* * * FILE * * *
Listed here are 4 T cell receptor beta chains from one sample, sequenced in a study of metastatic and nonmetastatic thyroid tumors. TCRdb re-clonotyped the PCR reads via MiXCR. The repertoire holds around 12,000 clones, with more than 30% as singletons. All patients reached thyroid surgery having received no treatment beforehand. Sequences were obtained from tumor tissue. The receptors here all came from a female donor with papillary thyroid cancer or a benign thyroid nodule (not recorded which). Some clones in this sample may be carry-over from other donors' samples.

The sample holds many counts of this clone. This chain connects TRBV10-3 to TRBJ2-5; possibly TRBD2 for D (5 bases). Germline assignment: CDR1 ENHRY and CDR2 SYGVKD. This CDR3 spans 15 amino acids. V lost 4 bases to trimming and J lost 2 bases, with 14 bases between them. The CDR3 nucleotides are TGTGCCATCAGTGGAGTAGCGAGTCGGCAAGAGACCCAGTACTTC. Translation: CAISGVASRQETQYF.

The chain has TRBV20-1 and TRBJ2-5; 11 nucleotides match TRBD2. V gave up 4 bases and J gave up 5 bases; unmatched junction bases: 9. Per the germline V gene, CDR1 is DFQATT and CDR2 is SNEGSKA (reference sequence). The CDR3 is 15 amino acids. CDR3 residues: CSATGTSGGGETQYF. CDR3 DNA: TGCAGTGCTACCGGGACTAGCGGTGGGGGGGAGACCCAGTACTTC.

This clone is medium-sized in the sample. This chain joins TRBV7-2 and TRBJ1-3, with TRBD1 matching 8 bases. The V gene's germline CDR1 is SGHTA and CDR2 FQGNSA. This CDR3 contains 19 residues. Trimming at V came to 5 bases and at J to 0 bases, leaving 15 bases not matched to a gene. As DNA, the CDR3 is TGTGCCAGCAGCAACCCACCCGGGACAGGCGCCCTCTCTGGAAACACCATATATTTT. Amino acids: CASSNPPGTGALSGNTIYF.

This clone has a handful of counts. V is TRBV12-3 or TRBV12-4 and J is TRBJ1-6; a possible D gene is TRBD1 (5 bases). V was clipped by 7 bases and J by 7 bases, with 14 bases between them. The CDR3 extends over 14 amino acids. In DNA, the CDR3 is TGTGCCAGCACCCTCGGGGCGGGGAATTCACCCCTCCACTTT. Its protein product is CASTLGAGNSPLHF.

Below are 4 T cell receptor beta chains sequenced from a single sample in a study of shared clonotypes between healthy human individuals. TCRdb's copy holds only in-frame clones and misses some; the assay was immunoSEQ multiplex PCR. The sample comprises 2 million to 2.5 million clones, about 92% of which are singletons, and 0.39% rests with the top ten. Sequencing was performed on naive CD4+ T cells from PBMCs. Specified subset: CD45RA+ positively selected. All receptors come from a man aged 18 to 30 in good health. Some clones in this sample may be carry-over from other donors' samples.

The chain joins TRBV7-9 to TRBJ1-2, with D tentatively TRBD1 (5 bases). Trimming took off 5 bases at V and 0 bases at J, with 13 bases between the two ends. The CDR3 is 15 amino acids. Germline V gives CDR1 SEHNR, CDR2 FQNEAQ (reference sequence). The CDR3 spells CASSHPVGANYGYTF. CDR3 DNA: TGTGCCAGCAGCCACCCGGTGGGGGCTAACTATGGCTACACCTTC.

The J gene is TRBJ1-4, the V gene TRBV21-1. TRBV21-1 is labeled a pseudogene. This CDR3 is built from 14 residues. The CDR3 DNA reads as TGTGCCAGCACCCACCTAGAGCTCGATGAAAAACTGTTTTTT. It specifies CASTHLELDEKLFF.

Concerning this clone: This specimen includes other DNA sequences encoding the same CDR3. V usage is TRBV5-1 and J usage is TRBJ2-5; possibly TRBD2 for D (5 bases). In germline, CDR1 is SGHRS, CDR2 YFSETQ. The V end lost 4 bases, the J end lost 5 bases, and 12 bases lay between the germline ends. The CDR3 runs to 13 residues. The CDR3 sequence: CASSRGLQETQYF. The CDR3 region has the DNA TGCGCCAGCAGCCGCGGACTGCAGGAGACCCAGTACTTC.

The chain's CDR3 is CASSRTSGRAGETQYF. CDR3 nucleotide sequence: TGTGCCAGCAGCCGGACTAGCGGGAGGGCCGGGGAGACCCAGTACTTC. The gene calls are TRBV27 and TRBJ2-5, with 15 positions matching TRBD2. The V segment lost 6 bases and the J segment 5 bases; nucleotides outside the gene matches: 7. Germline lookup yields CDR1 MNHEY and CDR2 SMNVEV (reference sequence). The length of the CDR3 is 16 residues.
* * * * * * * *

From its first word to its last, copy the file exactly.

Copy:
Listed here are 4 T cell receptor beta chains from one sample, sequenced in a study of metastatic and nonmetastatic thyroid tumors. TCRdb re-clonotyped the PCR reads via MiXCR. The repertoire holds around 12,000 clones, with more than 30% as singletons. All patients reached thyroid surgery having received no treatment beforehand. Sequences were obtained from tumor tissue. The receptors here all came from a female donor with papillary thyroid cancer or a benign thyroid nodule (not recorded which). Some clones in this sample may be carry-over from other donors' samples.

The sample holds many counts of this clone. This chain connects TRBV10-3 to TRBJ2-5; possibly TRBD2 for D (5 bases). Germline assignment: CDR1 ENHRY and CDR2 SYGVKD. This CDR3 spans 15 amino acids. V lost 4 bases to trimming and J lost 2 bases, with 14 bases between them. The CDR3 nucleotides are TGTGCCATCAGTGGAGTAGCGAGTCGGCAAGAGACCCAGTACTTC. Translation: CAISGVASRQETQYF.

The chain has TRBV20-1 and TRBJ2-5; 11 nucleotides match TRBD2. V gave up 4 bases and J gave up 5 bases; unmatched junction bases: 9. Per the germline V gene, CDR1 is DFQATT and CDR2 is SNEGSKA (reference sequence). The CDR3 is 15 amino acids. CDR3 residues: CSATGTSGGGETQYF. CDR3 DNA: TGCAGTGCTACCGGGACTAGCGGTGGGGGGGAGACCCAGTACTTC.

This clone is medium-sized in the sample. This chain joins TRBV7-2 and TRBJ1-3, with TRBD1 matching 8 bases. The V gene's germline CDR1 is SGHTA and CDR2 FQGNSA. This CDR3 contains 19 residues. Trimming at V came to 5 bases and at J to 0 bases, leaving 15 bases not matched to a gene. As DNA, the CDR3 is TGTGCCAGCAGCAACCCACCCGGGACAGGCGCCCTCTCTGGAAACACCATATATTTT. Amino acids: CASSNPPGTGALSGNTIYF.

This clone has a handful of counts. V is TRBV12-3 or TRBV12-4 and J is TRBJ1-6; a possible D gene is TRBD1 (5 bases). V was clipped by 7 bases and J by 7 bases, with 14 bases between them. The CDR3 extends over 14 amino acids. In DNA, the CDR3 is TGTGCCAGCACCCTCGGGGCGGGGAATTCACCCCTCCACTTT. Its protein product is CASTLGAGNSPLHF.

Below are 4 T cell receptor beta chains sequenced from a single sample in a study of shared clonotypes between healthy human individuals. TCRdb's copy holds only in-frame clones and misses some; the assay was immunoSEQ multiplex PCR. The sample comprises 2 million to 2.5 million clones, about 92% of which are singletons, and 0.39% rests with the top ten. Sequencing was performed on naive CD4+ T cells from PBMCs. Specified subset: CD45RA+ positively selected. All receptors come from a man aged 18 to 30 in good health. Some clones in this sample may be carry-over from other donors' samples.

The chain joins TRBV7-9 to TRBJ1-2, with D tentatively TRBD1 (5 bases). Trimming took off 5 bases at V and 0 bases at J, with 13 bases between the two ends. The CDR3 is 15 amino acids. Germline V gives CDR1 SEHNR, CDR2 FQNEAQ (reference sequence). The CDR3 spells CASSHPVGANYGYTF. CDR3 DNA: TGTGCCAGCAGCCACCCGGTGGGGGCTAACTATGGCTACACCTTC.

The J gene is TRBJ1-4, the V gene TRBV21-1. TRBV21-1 is labeled a pseudogene. This CDR3 is built from 14 residues. The CDR3 DNA reads as TGTGCCAGCACCCACCTAGAGCTCGATGAAAAACTGTTTTTT. It specifies CASTHLELDEKLFF.

Concerning this clone: This specimen includes other DNA sequences encoding the same CDR3. V usage is TRBV5-1 and J usage is TRBJ2-5; possibly TRBD2 for D (5 bases). In germline, CDR1 is SGHRS, CDR2 YFSETQ. The V end lost 4 bases, the J end lost 5 bases, and 12 bases lay between the germline ends. The CDR3 runs to 13 residues. The CDR3 sequence: CASSRGLQETQYF. The CDR3 region has the DNA TGCGCCAGCAGCCGCGGACTGCAGGAGACCCAGTACTTC.

The chain's CDR3 is CASSRTSGRAGETQYF. CDR3 nucleotide sequence: TGTGCCAGCAGCCGGACTAGCGGGAGGGCCGGGGAGACCCAGTACTTC. The gene calls are TRBV27 and TRBJ2-5, with 15 positions matching TRBD2. The V segment lost 6 bases and the J segment 5 bases; nucleotides outside the gene matches: 7. Germline lookup yields CDR1 MNHEY and CDR2 SMNVEV (reference sequence). The length of the CDR3 is 16 residues.